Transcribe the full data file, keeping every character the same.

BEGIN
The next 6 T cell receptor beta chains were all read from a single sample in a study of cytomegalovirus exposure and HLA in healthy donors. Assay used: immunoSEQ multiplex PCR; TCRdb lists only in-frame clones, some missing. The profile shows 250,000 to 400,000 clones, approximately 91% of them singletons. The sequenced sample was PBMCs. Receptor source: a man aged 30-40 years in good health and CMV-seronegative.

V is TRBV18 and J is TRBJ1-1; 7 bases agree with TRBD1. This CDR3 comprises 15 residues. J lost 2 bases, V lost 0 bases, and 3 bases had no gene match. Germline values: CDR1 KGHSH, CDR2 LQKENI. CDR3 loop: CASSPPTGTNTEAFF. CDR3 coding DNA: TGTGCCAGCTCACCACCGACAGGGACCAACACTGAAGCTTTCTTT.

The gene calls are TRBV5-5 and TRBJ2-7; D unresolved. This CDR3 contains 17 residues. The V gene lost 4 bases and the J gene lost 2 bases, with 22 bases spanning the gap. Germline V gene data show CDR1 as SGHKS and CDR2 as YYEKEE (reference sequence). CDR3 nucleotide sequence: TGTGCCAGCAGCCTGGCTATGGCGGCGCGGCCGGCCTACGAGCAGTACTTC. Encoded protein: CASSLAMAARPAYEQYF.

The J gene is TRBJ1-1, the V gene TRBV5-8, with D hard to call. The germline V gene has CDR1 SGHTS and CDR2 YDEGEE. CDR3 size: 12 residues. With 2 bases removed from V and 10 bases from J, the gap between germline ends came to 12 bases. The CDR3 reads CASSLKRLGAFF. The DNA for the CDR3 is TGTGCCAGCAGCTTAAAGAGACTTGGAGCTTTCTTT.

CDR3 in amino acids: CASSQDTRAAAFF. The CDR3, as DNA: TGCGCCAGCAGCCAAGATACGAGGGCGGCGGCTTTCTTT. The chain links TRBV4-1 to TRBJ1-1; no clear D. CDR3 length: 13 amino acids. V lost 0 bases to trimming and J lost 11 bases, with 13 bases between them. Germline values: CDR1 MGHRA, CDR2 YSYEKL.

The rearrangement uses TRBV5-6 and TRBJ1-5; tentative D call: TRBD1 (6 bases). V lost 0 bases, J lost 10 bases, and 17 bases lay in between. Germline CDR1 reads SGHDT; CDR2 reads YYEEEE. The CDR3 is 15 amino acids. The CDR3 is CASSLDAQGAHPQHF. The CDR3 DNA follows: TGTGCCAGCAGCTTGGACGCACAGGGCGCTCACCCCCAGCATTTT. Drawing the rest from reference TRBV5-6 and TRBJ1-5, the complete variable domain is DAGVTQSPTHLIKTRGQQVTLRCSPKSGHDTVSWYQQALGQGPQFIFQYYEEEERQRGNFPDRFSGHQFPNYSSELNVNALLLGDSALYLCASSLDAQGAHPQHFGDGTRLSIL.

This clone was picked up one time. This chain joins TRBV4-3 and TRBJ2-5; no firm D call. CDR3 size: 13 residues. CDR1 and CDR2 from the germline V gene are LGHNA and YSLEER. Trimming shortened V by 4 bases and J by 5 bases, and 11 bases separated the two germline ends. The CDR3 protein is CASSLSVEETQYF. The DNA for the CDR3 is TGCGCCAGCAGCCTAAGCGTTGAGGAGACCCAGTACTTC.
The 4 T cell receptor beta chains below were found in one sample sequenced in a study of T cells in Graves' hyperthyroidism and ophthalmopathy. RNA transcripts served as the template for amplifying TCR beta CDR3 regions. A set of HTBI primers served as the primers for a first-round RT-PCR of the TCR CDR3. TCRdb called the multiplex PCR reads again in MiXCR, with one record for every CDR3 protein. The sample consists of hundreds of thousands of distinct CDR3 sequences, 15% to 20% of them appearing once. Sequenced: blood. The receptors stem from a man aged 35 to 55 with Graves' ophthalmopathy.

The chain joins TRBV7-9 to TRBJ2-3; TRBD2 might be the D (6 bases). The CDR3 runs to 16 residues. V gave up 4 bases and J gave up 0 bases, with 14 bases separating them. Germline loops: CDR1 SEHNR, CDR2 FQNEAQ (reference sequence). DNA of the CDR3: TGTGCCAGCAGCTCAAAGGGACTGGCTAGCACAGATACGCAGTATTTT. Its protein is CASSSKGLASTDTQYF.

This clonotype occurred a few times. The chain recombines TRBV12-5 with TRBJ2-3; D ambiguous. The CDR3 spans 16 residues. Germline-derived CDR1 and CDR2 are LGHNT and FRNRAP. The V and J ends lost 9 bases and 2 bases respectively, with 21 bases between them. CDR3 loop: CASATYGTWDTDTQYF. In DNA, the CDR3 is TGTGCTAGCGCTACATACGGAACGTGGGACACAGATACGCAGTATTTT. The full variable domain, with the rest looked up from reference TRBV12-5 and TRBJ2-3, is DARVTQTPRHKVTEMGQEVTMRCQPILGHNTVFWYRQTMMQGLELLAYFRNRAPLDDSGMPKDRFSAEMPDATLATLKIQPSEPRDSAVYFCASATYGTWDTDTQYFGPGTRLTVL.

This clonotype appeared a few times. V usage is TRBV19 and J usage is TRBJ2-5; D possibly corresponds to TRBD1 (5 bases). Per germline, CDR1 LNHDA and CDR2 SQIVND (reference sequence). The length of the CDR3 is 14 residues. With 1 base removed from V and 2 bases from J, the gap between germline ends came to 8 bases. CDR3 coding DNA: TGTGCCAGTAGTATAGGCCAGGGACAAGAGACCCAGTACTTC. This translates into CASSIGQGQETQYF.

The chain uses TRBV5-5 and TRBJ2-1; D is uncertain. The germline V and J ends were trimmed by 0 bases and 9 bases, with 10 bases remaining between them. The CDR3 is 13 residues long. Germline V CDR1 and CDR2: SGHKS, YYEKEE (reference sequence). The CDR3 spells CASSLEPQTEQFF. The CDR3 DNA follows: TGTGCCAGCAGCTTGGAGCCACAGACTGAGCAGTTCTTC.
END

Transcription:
The next 6 T cell receptor beta chains were all read from a single sample in a study of cytomegalovirus exposure and HLA in healthy donors. Assay used: immunoSEQ multiplex PCR; TCRdb lists only in-frame clones, some missing. The profile shows 250,000 to 400,000 clones, approximately 91% of them singletons. The sequenced sample was PBMCs. Receptor source: a man aged 30-40 years in good health and CMV-seronegative.

V is TRBV18 and J is TRBJ1-1; 7 bases agree with TRBD1. This CDR3 comprises 15 residues. J lost 2 bases, V lost 0 bases, and 3 bases had no gene match. Germline values: CDR1 KGHSH, CDR2 LQKENI. CDR3 loop: CASSPPTGTNTEAFF. CDR3 coding DNA: TGTGCCAGCTCACCACCGACAGGGACCAACACTGAAGCTTTCTTT.

The gene calls are TRBV5-5 and TRBJ2-7; D unresolved. This CDR3 contains 17 residues. The V gene lost 4 bases and the J gene lost 2 bases, with 22 bases spanning the gap. Germline V gene data show CDR1 as SGHKS and CDR2 as YYEKEE (reference sequence). CDR3 nucleotide sequence: TGTGCCAGCAGCCTGGCTATGGCGGCGCGGCCGGCCTACGAGCAGTACTTC. Encoded protein: CASSLAMAARPAYEQYF.

The J gene is TRBJ1-1, the V gene TRBV5-8, with D hard to call. The germline V gene has CDR1 SGHTS and CDR2 YDEGEE. CDR3 size: 12 residues. With 2 bases removed from V and 10 bases from J, the gap between germline ends came to 12 bases. The CDR3 reads CASSLKRLGAFF. The DNA for the CDR3 is TGTGCCAGCAGCTTAAAGAGACTTGGAGCTTTCTTT.

CDR3 in amino acids: CASSQDTRAAAFF. The CDR3, as DNA: TGCGCCAGCAGCCAAGATACGAGGGCGGCGGCTTTCTTT. The chain links TRBV4-1 to TRBJ1-1; no clear D. CDR3 length: 13 amino acids. V lost 0 bases to trimming and J lost 11 bases, with 13 bases between them. Germline values: CDR1 MGHRA, CDR2 YSYEKL.

The rearrangement uses TRBV5-6 and TRBJ1-5; tentative D call: TRBD1 (6 bases). V lost 0 bases, J lost 10 bases, and 17 bases lay in between. Germline CDR1 reads SGHDT; CDR2 reads YYEEEE. The CDR3 is 15 amino acids. The CDR3 is CASSLDAQGAHPQHF. The CDR3 DNA follows: TGTGCCAGCAGCTTGGACGCACAGGGCGCTCACCCCCAGCATTTT. Drawing the rest from reference TRBV5-6 and TRBJ1-5, the complete variable domain is DAGVTQSPTHLIKTRGQQVTLRCSPKSGHDTVSWYQQALGQGPQFIFQYYEEEERQRGNFPDRFSGHQFPNYSSELNVNALLLGDSALYLCASSLDAQGAHPQHFGDGTRLSIL.

This clone was picked up one time. This chain joins TRBV4-3 and TRBJ2-5; no firm D call. CDR3 size: 13 residues. CDR1 and CDR2 from the germline V gene are LGHNA and YSLEER. Trimming shortened V by 4 bases and J by 5 bases, and 11 bases separated the two germline ends. The CDR3 protein is CASSLSVEETQYF. The DNA for the CDR3 is TGCGCCAGCAGCCTAAGCGTTGAGGAGACCCAGTACTTC.
The 4 T cell receptor beta chains below were found in one sample sequenced in a study of T cells in Graves' hyperthyroidism and ophthalmopathy. RNA transcripts served as the template for amplifying TCR beta CDR3 regions. A set of HTBI primers served as the primers for a first-round RT-PCR of the TCR CDR3. TCRdb called the multiplex PCR reads again in MiXCR, with one record for every CDR3 protein. The sample consists of hundreds of thousands of distinct CDR3 sequences, 15% to 20% of them appearing once. Sequenced: blood. The receptors stem from a man aged 35 to 55 with Graves' ophthalmopathy.

The chain joins TRBV7-9 to TRBJ2-3; TRBD2 might be the D (6 bases). The CDR3 runs to 16 residues. V gave up 4 bases and J gave up 0 bases, with 14 bases separating them. Germline loops: CDR1 SEHNR, CDR2 FQNEAQ (reference sequence). DNA of the CDR3: TGTGCCAGCAGCTCAAAGGGACTGGCTAGCACAGATACGCAGTATTTT. Its protein is CASSSKGLASTDTQYF.

This clonotype occurred a few times. The chain recombines TRBV12-5 with TRBJ2-3; D ambiguous. The CDR3 spans 16 residues. Germline-derived CDR1 and CDR2 are LGHNT and FRNRAP. The V and J ends lost 9 bases and 2 bases respectively, with 21 bases between them. CDR3 loop: CASATYGTWDTDTQYF. In DNA, the CDR3 is TGTGCTAGCGCTACATACGGAACGTGGGACACAGATACGCAGTATTTT. The full variable domain, with the rest looked up from reference TRBV12-5 and TRBJ2-3, is DARVTQTPRHKVTEMGQEVTMRCQPILGHNTVFWYRQTMMQGLELLAYFRNRAPLDDSGMPKDRFSAEMPDATLATLKIQPSEPRDSAVYFCASATYGTWDTDTQYFGPGTRLTVL.

This clonotype appeared a few times. V usage is TRBV19 and J usage is TRBJ2-5; D possibly corresponds to TRBD1 (5 bases). Per germline, CDR1 LNHDA and CDR2 SQIVND (reference sequence). The length of the CDR3 is 14 residues. With 1 base removed from V and 2 bases from J, the gap between germline ends came to 8 bases. CDR3 coding DNA: TGTGCCAGTAGTATAGGCCAGGGACAAGAGACCCAGTACTTC. This translates into CASSIGQGQETQYF.

The chain uses TRBV5-5 and TRBJ2-1; D is uncertain. The germline V and J ends were trimmed by 0 bases and 9 bases, with 10 bases remaining between them. The CDR3 is 13 residues long. Germline V CDR1 and CDR2: SGHKS, YYEKEE (reference sequence). The CDR3 spells CASSLEPQTEQFF. The CDR3 DNA follows: TGTGCCAGCAGCTTGGAGCCACAGACTGAGCAGTTCTTC.